(Author’s Note: I needed to let some dust settle, hence the re-post and re-write–blog-0-rama)
This is a very complicated issue. It involves human rights, nation’s rights, citizens’ rights, and is a huge soup of opinions, law, freedoms and responsibilities.
People use words to promote ideologies. Consider this article, and how the writer used rhetoric and techniques of persuasion to get his point across. Consider the responses, and how those writers articulated their points-of-view.
Arizona Legalizes Racial Profiling
I don’t know what’s going to come of all this, but it probably won’t be good. Read the blog’s comments to see how others think about this issue.
By the way, educators who’d like to discuss racial profiling in the classroom can use this Teaching Tolerance lesson, which defines it and explains why the subject is so important.
Hundreds of high school and college students gathered around the State capitol in Phoenix, Arizona, on Friday. They were there to convince Gov. Jan Brewer to veto Senate Bill 1070. These young protesters were disappointed though. Brewer signed the bill and instantly set back relations between whites and Latinos in Arizona and other parts of the country.
The law is designed to identify, prosecute and deport illegal immigrants. As outlined by The New York Times:
The police would be authorized to arrest immigrants unable to show documents allowing them to be in the country and the legislation would leave drivers open to sanctions … for knowingly transporting an illegal immigrant, even a relative. It expressly forbids cities from adopting “sanctuary” policies that restrict the police and public workers from immigration enforcement….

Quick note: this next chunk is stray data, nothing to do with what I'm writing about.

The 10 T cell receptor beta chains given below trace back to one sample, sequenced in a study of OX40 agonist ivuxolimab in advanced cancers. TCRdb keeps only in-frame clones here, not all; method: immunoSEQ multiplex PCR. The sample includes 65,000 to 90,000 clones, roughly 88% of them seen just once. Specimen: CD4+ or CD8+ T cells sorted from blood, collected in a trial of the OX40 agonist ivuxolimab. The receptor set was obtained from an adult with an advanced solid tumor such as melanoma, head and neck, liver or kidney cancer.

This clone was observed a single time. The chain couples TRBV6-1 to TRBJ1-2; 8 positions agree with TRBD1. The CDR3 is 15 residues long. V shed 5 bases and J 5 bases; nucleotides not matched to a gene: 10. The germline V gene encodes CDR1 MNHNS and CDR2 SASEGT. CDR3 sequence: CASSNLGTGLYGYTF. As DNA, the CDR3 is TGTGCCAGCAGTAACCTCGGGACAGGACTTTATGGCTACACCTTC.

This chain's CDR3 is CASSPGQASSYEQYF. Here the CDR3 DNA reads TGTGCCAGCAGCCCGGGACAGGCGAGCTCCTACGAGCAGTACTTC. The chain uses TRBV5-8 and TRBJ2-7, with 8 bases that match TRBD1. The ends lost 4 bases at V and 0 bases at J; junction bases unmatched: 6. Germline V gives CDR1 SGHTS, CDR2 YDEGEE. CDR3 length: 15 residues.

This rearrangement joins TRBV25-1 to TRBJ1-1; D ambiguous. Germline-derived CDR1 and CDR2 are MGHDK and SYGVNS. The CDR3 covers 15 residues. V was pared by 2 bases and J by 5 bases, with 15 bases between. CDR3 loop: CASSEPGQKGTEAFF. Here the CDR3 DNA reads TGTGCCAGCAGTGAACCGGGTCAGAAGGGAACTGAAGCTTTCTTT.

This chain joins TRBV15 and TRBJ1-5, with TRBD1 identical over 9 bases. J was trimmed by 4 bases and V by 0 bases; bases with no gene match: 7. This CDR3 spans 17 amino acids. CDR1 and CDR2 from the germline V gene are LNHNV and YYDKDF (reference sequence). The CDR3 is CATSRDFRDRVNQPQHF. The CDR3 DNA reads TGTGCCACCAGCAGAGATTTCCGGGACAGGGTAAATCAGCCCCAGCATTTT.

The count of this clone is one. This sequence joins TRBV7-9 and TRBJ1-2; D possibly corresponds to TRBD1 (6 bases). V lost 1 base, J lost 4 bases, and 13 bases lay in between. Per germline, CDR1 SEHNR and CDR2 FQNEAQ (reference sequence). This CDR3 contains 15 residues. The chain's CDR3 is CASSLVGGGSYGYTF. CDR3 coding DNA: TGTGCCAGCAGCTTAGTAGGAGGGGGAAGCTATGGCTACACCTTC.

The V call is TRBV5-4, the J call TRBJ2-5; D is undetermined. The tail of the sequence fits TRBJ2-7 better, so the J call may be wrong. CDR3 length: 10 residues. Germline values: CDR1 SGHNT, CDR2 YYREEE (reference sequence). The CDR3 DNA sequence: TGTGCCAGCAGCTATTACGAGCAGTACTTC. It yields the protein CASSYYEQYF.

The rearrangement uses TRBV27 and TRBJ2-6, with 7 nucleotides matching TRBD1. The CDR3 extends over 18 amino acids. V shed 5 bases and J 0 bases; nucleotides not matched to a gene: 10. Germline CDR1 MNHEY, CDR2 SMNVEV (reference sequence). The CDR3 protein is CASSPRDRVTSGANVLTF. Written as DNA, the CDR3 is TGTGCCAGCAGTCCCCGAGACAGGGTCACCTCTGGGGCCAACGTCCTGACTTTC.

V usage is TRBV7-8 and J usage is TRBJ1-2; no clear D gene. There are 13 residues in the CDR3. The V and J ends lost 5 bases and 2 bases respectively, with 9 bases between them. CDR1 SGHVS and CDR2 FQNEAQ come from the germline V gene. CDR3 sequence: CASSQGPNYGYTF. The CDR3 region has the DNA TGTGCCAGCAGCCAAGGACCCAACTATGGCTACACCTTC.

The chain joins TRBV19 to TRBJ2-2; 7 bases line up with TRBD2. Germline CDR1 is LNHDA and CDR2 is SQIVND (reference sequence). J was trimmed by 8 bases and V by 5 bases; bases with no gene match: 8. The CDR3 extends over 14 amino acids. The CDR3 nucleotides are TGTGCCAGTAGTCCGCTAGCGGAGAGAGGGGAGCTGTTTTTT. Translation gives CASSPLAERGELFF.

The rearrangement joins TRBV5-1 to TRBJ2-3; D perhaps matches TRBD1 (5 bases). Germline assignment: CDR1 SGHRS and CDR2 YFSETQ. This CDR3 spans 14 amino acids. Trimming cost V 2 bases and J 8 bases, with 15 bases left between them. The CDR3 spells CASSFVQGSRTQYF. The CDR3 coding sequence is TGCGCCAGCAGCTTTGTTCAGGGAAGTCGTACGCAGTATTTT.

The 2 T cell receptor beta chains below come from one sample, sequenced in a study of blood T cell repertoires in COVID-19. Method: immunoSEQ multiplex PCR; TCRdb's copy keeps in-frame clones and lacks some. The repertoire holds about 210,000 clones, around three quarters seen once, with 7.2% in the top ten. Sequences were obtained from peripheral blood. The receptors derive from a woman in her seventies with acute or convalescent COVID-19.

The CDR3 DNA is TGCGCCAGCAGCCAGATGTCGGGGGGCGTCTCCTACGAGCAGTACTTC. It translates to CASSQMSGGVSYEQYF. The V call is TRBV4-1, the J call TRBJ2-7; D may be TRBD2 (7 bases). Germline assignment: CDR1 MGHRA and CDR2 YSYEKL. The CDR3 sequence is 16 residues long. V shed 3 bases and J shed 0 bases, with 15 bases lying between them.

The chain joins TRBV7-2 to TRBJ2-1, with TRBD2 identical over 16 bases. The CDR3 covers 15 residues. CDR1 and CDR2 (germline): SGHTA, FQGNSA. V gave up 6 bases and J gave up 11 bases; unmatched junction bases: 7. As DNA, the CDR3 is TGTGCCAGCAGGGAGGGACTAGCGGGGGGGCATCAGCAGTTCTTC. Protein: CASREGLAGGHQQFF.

In other words, Arizona cops now have a green light for racial profiling—unless anyone seriously thinks that an Irish national with blonde hair and blue eyes who is in Arizona illegally will receive the same scrutiny as an Arizona-born American with darker features.
It was no accident that so many high school students protested the new law. They will be directly affected. Young people are often the chief targets of racial profiling. And this law will almost surely split up families. In many cases, young people who are U.S. citizens have one or both parents who are undocumented workers. These families already cope with enormous economic pressure. The Arizona law will almost surely ratchet up their misery. But since undocumented workers are often driven here by far greater dangers and economic pressures, the law is unlikely to do anything to slow down the flow of illegal immigration.
Opponents are lining up to attack the new law on constitutional grounds. But even if the challenges succeed, the poison has already been introduced to the state’s racial climate. Gov. Brewer argued that new methods of police training would keep police officers from abusing the law. “I will not tolerate racial discrimination or racial profiling in Arizona,” she declared. If that’s the case, she shouldn’t have signed a law that guarantees it will happen.
Words are powerful.
Who are we? Who were we? Who are we becoming?
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